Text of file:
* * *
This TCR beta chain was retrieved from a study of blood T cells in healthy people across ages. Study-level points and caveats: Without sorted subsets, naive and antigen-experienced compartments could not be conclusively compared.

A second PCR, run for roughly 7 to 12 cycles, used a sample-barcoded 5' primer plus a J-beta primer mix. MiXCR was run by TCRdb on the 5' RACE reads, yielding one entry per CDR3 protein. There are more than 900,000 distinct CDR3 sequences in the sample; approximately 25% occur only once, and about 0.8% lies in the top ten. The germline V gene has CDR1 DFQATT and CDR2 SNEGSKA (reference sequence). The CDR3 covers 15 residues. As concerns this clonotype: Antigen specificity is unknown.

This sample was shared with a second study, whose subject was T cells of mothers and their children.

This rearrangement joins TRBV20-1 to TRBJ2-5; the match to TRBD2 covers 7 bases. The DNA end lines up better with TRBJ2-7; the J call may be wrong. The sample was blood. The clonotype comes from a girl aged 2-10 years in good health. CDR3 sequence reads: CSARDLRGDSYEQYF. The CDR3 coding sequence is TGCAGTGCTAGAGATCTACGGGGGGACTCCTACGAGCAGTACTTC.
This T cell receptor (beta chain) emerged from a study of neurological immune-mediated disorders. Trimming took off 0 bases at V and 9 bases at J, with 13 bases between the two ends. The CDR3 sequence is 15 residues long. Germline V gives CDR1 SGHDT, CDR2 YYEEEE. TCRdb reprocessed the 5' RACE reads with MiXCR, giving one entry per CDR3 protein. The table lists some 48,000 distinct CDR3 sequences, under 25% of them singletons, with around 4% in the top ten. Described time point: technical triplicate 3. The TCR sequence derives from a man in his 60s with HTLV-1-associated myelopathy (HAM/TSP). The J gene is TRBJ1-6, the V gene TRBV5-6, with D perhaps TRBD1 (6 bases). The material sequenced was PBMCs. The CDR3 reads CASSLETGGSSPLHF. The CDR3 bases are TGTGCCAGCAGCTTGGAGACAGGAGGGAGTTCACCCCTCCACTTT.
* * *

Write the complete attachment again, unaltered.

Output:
This TCR beta chain was retrieved from a study of blood T cells in healthy people across ages. Study-level points and caveats: Without sorted subsets, naive and antigen-experienced compartments could not be conclusively compared.

A second PCR, run for roughly 7 to 12 cycles, used a sample-barcoded 5' primer plus a J-beta primer mix. MiXCR was run by TCRdb on the 5' RACE reads, yielding one entry per CDR3 protein. There are more than 900,000 distinct CDR3 sequences in the sample; approximately 25% occur only once, and about 0.8% lies in the top ten. The germline V gene has CDR1 DFQATT and CDR2 SNEGSKA (reference sequence). The CDR3 covers 15 residues. As concerns this clonotype: Antigen specificity is unknown.

This sample was shared with a second study, whose subject was T cells of mothers and their children.

This rearrangement joins TRBV20-1 to TRBJ2-5; the match to TRBD2 covers 7 bases. The DNA end lines up better with TRBJ2-7; the J call may be wrong. The sample was blood. The clonotype comes from a girl aged 2-10 years in good health. CDR3 sequence reads: CSARDLRGDSYEQYF. The CDR3 coding sequence is TGCAGTGCTAGAGATCTACGGGGGGACTCCTACGAGCAGTACTTC.
This T cell receptor (beta chain) emerged from a study of neurological immune-mediated disorders. Trimming took off 0 bases at V and 9 bases at J, with 13 bases between the two ends. The CDR3 sequence is 15 residues long. Germline V gives CDR1 SGHDT, CDR2 YYEEEE. TCRdb reprocessed the 5' RACE reads with MiXCR, giving one entry per CDR3 protein. The table lists some 48,000 distinct CDR3 sequences, under 25% of them singletons, with around 4% in the top ten. Described time point: technical triplicate 3. The TCR sequence derives from a man in his 60s with HTLV-1-associated myelopathy (HAM/TSP). The J gene is TRBJ1-6, the V gene TRBV5-6, with D perhaps TRBD1 (6 bases). The material sequenced was PBMCs. The CDR3 reads CASSLETGGSSPLHF. The CDR3 bases are TGTGCCAGCAGCTTGGAGACAGGAGGGAGTTCACCCCTCCACTTT.